PEOPLE; GROUPS; DIARIES; TAGS; LABOR; COMICS; ... 8 Comments; There is something we all can do to fight Citizens United. Earlier this month, the City Councils of ... Sue Lyons about the prospect of our group trying to get similar resolutions against Citizens United passed by the various ...
dailykos.com/story/2012/01/27/1058963/-Fighting-Citi... More from dailykos.com

Peoples Coalition Against Citizen's United | Facebook
Peoples Coalition Against Citizen's United. 56 likes · 0 talking about this. The People's Coalition Against Citizens United reject the U.S. Supreme Court's ruling in Citizens United, and move to amend our U.S. Constitution to firmly establish that money is not speech, and that human beings- not ...
facebook.com/PeoplesCoalitionAgainstCitizensUnited More from facebook.com

Fighting Back Against Citizens United - YouTube
Fighting Back Against Citizens United ... They tell us how the laws have been abused to make people out of corporations. If you liked this clip of The Thom Hartmann Program, please do us a big favor and share it with your friends ...
More from youtube.com

Citizens United Decision - Common Cause
Fight Citizens United with Fair Elections . American democracy is now for sale to the highest bidder, ... So, it's up to Common Cause members to make sure the voice of the American people is heard above the growing din of corporate special interests trying to drown us out.
commoncause.org/site/pp.asp?c=dkLNK1MQIwG&b=5771765 More from commoncause.org

Truthdig - 'Democracy Now!': The Fight Against Citizens ...
The Fight Against Citizens United. Email Print ... we might pause to consider the game-changing impact upon the ritual of campaigning that the Supreme Court's notorious Citizens United decision of two years ago is ... Quality independent journalism only happens because people like you pay ...
truthdig.com/avbooth/item/democracy_now_the_fight_ag... More from truthdig.com

Common Dreams - Citizens United Against Citizens United ...
WASHINGTON - April 12 - With thousands of people across the country uniting against the U.S. Supreme Court's decision in the case Citizens United v. Federal Election Commission, Public Citizen today launches the Web site CitizensUnitedAgainstCitizensUnited.org. There's reason to suspect that the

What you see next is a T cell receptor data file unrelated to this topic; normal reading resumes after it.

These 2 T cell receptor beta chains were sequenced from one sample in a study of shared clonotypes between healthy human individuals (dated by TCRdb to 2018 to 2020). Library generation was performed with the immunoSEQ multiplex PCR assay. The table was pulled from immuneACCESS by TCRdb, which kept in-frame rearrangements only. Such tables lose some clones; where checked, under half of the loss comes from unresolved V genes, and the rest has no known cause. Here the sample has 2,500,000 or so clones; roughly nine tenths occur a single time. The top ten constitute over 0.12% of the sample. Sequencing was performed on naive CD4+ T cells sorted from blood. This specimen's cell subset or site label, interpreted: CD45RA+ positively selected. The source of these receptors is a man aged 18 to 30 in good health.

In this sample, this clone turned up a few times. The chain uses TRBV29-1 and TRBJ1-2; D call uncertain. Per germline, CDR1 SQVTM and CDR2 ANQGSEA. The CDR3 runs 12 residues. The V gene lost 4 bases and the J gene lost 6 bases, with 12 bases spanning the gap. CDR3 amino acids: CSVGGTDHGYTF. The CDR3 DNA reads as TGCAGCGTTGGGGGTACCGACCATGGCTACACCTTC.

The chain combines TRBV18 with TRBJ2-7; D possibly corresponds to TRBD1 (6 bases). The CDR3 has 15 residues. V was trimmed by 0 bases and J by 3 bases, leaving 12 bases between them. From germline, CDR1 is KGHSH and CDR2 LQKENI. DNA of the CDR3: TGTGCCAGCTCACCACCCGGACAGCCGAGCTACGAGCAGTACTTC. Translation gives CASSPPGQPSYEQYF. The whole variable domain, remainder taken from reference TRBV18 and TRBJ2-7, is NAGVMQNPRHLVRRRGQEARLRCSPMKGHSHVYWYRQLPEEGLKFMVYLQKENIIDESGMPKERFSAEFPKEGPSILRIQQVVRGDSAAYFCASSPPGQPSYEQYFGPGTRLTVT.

commondreams.org/newswire/2010/04/12-6 More from commondreams.org

Citizens Unite Against 'Citizens United' | The Nation
Citizens Unite Against 'Citizens United' ... A diverse coalition of advocacy groups, including the SEIU, Democracy for America (DFA), People for the American Way and The Nation signed on as co-sponsors. ... "The fight for campaign finance reform and to overturn Citizens United is a multiyear, ...
thenation.com/article/38032/citizens-unite-against-ci... More from thenation.com

22 States Join Campaign Finance Fight Against Citizens United
22 States Join Campaign Finance Fight Against Citizens United. Legal observers say don't count on the Supreme Court reconsidering its decision Matt Gouras The Associated Press May 20, 2012 ... spokesman for a group called Free Speech For People.
theskanner.com/article/22-States-Join-Campaign-Finance... More from theskanner.com

Fight Back Against Citizens United | Where's Our Money
On the second anniversary of Citizens United, the U.S. Supreme Court ruling that corporations are people, there's bad news and good news.
wheresourmoney.org/fight-back-against-citizens-united/ More from wheresourmoney.org

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Response to Doctor_J (Reply #314)

Wed Sep 25, 2013, 07:35 PM

316. Welcome To The Wonderful World of Friendly Fire, Doctor

She posted in support of you, she is on your side.

I do not always agree with her, but is good people, and really does not deserve to be angrily asked why she continues to post on the forum when she feels something irreparable may have happened.

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Response to The Magistrate (Original post)

Wed Sep 25, 2013, 12:23 AM

247. After so many tit for tat posts at DU recently, I embrace this post, sir!

I truly and honestly as recently as 30 minutes ago (after reading yet another DU post that does nothing but stir a pot among folks who are supposed to be on the same side) had decided that DU is reaching its best by date. I keep coming back, it's where I hope to get my info about where are activism is needed, but man it's getting tiresome.

I will keep your words in mind and wait patiently for the good and informative posts that show us where we are needed. Thanks for the reminder, I hope many take your words to heart.